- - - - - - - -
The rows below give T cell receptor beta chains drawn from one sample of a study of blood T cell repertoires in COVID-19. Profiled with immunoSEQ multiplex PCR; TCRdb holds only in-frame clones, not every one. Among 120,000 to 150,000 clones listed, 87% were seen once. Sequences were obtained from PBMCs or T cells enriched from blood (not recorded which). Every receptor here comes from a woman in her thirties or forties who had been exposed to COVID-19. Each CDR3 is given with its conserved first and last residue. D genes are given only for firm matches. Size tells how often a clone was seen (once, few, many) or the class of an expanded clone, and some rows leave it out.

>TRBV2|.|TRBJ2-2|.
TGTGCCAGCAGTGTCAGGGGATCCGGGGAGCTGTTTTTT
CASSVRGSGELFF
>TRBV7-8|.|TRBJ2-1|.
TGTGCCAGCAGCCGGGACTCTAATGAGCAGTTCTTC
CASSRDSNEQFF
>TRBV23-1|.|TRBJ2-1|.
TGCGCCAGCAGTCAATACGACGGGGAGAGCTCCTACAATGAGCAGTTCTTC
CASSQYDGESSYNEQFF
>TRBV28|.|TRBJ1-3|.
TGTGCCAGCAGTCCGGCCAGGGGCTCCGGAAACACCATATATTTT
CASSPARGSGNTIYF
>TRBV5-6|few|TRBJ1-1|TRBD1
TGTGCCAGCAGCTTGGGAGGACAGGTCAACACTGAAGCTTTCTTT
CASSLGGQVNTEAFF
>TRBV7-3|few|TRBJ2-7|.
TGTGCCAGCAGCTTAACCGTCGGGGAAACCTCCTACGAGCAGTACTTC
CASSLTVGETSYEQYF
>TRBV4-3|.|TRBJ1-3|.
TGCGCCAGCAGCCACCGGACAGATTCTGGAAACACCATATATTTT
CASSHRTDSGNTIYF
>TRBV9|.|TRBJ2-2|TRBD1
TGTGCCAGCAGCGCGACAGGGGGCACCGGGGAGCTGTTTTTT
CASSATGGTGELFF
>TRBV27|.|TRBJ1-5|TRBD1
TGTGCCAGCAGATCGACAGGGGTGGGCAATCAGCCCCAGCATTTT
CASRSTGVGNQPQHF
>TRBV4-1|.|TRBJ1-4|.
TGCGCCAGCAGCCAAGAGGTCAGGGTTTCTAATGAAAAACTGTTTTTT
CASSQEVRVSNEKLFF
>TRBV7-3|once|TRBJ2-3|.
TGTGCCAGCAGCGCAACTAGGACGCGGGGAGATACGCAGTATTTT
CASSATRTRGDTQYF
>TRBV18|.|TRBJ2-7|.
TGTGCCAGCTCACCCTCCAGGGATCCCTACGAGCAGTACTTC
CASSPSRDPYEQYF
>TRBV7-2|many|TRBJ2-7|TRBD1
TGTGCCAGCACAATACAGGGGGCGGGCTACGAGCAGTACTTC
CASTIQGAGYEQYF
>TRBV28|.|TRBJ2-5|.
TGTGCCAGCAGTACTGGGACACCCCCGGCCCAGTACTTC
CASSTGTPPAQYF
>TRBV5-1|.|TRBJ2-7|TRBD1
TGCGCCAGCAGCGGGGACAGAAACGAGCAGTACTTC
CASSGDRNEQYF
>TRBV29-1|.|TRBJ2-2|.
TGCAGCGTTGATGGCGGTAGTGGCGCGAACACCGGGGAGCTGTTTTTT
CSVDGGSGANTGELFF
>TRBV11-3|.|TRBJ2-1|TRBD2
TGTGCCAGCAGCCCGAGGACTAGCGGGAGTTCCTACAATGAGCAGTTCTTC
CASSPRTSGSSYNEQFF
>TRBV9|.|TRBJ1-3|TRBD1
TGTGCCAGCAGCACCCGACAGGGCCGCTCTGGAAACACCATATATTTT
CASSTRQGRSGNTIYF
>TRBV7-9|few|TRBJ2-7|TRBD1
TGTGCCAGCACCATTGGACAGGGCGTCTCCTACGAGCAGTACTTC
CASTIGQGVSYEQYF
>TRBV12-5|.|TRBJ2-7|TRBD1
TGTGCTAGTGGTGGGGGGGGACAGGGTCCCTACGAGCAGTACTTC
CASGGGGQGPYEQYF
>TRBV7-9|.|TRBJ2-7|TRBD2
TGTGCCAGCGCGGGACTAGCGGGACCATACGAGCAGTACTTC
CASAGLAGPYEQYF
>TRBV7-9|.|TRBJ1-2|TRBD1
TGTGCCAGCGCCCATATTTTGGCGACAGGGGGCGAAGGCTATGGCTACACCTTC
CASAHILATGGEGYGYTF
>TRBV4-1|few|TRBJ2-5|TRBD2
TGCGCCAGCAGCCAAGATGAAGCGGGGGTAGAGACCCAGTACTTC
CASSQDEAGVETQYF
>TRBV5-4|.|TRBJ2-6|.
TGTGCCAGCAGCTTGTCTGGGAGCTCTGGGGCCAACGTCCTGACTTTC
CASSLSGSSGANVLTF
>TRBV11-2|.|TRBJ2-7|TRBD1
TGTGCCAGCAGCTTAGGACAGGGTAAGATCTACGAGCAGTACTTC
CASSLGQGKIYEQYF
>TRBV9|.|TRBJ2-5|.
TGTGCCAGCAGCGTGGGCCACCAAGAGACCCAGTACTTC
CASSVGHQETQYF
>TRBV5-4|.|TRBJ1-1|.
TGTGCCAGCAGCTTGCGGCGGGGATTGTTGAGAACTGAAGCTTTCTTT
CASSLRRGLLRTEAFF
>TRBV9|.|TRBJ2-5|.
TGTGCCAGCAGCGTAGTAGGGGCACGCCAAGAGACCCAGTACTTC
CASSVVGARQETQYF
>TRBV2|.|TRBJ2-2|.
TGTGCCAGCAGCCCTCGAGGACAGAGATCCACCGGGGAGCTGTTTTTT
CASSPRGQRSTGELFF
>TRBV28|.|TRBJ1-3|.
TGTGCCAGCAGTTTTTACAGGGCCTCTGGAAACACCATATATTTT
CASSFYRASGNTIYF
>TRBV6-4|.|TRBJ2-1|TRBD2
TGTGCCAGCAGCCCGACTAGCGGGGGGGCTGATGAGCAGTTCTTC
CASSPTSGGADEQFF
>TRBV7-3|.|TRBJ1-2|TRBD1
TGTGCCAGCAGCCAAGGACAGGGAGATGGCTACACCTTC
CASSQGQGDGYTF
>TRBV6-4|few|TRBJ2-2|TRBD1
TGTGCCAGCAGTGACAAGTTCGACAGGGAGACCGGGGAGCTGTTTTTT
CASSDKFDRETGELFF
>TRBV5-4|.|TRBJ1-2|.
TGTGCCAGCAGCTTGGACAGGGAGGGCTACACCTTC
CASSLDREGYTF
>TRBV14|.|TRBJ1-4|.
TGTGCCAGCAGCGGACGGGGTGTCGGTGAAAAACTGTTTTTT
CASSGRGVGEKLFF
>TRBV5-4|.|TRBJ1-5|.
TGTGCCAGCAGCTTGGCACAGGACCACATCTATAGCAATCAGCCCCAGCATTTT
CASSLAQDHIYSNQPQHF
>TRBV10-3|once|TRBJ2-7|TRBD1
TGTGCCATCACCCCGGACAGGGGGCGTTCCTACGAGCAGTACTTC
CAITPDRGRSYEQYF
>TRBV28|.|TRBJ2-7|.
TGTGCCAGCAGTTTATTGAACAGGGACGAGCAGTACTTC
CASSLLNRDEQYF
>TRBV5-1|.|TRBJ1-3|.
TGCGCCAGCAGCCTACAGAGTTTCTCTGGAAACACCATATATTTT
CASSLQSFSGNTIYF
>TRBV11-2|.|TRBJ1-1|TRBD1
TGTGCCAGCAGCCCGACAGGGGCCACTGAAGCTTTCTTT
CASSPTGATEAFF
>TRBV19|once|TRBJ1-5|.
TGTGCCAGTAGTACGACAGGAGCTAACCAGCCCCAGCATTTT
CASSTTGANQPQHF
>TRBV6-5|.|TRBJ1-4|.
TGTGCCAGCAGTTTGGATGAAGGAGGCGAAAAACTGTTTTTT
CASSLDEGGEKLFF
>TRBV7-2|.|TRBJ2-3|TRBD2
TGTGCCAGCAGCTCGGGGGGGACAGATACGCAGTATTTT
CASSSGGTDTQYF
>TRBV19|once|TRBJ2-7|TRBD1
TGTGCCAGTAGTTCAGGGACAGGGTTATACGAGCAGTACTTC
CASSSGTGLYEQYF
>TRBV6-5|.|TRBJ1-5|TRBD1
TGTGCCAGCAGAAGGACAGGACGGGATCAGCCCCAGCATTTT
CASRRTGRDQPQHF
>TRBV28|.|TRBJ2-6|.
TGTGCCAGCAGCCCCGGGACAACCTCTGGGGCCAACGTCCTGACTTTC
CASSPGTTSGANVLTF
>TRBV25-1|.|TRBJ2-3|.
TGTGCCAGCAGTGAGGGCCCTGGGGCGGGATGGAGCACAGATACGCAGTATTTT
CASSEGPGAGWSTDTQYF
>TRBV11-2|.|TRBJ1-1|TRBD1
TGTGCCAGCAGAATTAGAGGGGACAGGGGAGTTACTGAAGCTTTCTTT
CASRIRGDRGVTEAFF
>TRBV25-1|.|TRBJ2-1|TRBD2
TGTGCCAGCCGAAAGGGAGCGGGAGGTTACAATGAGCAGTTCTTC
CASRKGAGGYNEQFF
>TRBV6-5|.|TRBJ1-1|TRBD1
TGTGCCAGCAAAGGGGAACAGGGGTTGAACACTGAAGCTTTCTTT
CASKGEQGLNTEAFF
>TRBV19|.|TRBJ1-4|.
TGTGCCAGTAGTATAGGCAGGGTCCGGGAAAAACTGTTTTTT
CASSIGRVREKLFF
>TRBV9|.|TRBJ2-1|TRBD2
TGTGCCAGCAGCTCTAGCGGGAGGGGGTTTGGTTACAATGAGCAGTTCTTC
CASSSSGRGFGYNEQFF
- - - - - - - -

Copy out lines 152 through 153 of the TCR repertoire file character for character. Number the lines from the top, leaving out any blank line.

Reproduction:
>TRBV19|.|TRBJ1-4|.
TGTGCCAGTAGTATAGGCAGGGTCCGGGAAAAACTGTTTTTT